Just some early morning thoughts from me to you…
“You have to understand—men don’t let down their guard easily. They don’t let their guard down with other men unless they are very close…The only time a guy’s guard is completely down is with the woman he loves. So she can pierce his heart like no one else.”
“For Women Only—What You Need to Know About the Inner Lives of Men,”
Shaunti Feldhahn (Multnomah Publishers, 2004)
The words came out that morning in bursts through streams of tears as I sat trembling on the edge of our bed.
“Lynda, quick…go get Nathan…right now!” I knew it was finally the time.
Immediately she understood and dismissed, in her usual stride, the urgent tenor of my voice. She knew I was still trying to learn how to be the father to my son that I longed and needed to be. It had been a journey of fits-and-spurts and trial-and-error, learning a better way than my own personal experience while growing up as a child. The better way came through the example of others, especially her, helping to guide me to be the father to my son which God needed me to be.
“Hurry up, hurry up…go get Nathan!”
Lynda had shared with me, a few days earlier, that our then seven-year-old son Nathan had come quietly to her with a heavy concern—wondering if his daddy ever cried. The concern was on target, because in the seven years since his birth he had never seen me cry. I never did in front of him. She knew it was part of my carefully maintained and thorny hedge she had finally been allowed behind, but no one else. Not even him. It was a way of protecting myself from being hurt, if no one ever saw weakness.
And so as I sat there on the edge of our bed crying for reasons unimportant today and long since forgotten, I decided it was time to let one of the protective walls down. Through those tears, I knew it was time to let him see me, real, feelings exposed, vulnerable and sensitive.
It was a risk I needed to take for him and for me, and a leap of faith for one who always kept those feelings—which might expose a weakness or a chink in the armor of the impregnability of my image as a man—well hidden. Steeling my emotions within a keyless vault had served to protect me through the years from further harm, but in the process had made me less of a man than my Creator had intended for me to be.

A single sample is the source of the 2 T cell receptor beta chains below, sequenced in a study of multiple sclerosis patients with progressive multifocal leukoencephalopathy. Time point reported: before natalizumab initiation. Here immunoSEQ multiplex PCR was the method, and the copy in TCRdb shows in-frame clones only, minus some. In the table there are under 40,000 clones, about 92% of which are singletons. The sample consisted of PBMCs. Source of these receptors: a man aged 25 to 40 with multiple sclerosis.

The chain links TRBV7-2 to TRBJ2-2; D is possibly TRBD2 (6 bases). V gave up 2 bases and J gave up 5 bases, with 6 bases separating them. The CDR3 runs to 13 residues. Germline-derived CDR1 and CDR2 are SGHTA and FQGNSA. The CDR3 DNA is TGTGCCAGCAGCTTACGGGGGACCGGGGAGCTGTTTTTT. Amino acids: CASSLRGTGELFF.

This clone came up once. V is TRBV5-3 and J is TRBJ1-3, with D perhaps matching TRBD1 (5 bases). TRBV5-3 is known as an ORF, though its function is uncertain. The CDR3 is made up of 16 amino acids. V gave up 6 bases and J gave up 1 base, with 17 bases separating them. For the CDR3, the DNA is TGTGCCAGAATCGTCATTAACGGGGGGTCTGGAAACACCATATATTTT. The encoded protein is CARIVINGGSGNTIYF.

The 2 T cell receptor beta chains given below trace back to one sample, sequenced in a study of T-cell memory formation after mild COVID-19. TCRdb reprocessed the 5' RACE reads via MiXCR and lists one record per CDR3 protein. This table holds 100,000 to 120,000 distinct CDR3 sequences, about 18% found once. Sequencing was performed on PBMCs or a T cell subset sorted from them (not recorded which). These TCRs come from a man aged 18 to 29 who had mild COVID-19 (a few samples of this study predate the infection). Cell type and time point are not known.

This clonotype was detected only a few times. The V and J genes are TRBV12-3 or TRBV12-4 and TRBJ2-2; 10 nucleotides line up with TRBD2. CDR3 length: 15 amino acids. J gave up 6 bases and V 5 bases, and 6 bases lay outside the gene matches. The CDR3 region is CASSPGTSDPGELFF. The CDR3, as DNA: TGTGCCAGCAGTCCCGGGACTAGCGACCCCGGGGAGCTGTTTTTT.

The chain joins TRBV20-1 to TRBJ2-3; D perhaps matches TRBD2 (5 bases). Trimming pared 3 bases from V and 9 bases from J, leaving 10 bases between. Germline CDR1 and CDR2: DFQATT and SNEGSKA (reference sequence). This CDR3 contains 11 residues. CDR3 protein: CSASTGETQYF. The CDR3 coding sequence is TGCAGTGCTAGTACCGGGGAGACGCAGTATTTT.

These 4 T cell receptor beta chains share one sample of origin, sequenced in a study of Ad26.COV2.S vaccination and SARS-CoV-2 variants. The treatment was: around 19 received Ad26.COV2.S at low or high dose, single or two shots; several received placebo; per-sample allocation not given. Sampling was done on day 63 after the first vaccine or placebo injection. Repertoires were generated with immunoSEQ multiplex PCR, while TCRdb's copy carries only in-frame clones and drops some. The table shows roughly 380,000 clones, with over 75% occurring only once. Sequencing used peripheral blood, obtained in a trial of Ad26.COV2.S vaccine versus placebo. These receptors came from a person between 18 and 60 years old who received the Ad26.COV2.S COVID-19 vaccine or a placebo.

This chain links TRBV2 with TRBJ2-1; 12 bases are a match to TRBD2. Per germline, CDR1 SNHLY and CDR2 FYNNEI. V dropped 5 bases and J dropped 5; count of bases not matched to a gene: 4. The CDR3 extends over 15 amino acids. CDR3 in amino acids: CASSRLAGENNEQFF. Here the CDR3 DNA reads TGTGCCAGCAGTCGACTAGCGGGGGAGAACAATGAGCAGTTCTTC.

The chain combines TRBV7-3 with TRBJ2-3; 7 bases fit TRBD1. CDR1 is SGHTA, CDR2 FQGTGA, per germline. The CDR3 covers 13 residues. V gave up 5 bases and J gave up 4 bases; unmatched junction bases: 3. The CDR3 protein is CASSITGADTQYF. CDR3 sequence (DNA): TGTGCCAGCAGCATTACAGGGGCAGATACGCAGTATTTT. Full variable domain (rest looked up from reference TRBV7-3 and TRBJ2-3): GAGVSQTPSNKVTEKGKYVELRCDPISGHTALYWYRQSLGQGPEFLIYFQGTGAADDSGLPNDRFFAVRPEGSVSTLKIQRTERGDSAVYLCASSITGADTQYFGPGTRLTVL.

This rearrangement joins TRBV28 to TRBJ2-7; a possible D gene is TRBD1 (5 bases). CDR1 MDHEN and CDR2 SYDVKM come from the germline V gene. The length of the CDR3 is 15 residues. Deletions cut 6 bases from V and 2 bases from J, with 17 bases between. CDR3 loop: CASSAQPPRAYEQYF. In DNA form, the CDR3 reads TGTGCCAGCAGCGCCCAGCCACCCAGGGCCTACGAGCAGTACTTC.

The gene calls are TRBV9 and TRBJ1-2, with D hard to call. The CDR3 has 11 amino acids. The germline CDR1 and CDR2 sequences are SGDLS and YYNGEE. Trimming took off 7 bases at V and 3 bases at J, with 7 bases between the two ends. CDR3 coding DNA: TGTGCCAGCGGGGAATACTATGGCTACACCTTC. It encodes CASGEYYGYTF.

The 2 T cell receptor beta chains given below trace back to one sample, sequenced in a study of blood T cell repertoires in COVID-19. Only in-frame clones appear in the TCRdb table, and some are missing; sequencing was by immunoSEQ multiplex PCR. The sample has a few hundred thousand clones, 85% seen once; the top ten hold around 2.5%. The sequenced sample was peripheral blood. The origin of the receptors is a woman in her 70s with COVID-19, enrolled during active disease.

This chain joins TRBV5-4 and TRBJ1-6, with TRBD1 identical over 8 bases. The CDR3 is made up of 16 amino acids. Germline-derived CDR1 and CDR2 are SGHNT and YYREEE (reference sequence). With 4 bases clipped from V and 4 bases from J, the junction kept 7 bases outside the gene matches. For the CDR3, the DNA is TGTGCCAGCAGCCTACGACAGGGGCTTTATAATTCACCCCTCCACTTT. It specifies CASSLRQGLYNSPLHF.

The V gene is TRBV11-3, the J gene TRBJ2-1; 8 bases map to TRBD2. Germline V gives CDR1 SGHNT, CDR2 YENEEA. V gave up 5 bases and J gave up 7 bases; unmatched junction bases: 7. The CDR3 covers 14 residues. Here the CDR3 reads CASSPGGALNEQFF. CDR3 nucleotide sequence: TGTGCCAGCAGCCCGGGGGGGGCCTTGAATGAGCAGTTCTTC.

But Nathan needed to begin to experience all of what being the man God was creating him to be should be like. And as we held each other, with his mom watching approvingly, our now mutual tears turned to smiles and then laughter, as a pathway through my hedge began to open for him and others.
My friends, it’s a sad reality of life that in trying to be a spiritual leader, supporter, and strong rudder for our families while also setting our course in a world that seems to respect only resumes, trophies, things, wealth and achievement, we often miss becoming all that God created us to be. Sensitive, vulnerable, open and honest with all of who we are and all of what we feel. Yet we too often keep the walls up for whatever reason—past hurts, feeling we have to prove ourselves worthy to someone, trying to be what the world says we should be to be successful. And when we do that, we also become distant, hard to reach and unapproachable, to all those around us who need a safe place to land, to trust and to learn.
I’ve seen too many dads who never hug, never kiss their children; never say I love you, with the rationalization because that was how they were raised. You’ve seen it, too. I might ask, as I heard a famous talk show host ask someone recently, “So, how’s that working for you?”
And how do you suppose it’s working for those who never get the hug or kiss or any words of “I love you?” We’ve all been to too may funerals where children and families walk away crying, not just for their loss at that moment, but for all the lost years spent never really getting to know that person, who had occupied such an important place in their life.
Maybe it’s time, no matter your age, to open up. To become all that God created you to be, not just a supporter, protector, husband, father and friend, but all that He created you to be as a man, including the sensitive, vulnerable and open parts of you. Allowing you to experience all the fullness of life God intended for you to experience and intended for those around you to enjoy.
In the forty-seven years that Lynda and I have been married, and will celebrate that anniversary tomorrow, she has been instrumental in teaching me how to be the father I need to be. I am grateful and even more than that—when she began to see all of the warts of my life as I let her in—she never left.
And if you need that kind of assurance—an encourager and guide to help you take that leap of faith, to stand with you as you open your life up and let the walls down a bit to be all He created you to be—remember the God who created you is always there with you as you do.
He made you to be—who He made you to be. And in the process, He will guide, encourage and direct you, and will never leave you as you continue to become all He created you to be—for your good, the good of others around you, and for His glory.
In His Name—Scott
Copyright 2014. Scott L. Whitaker. All rights reserved.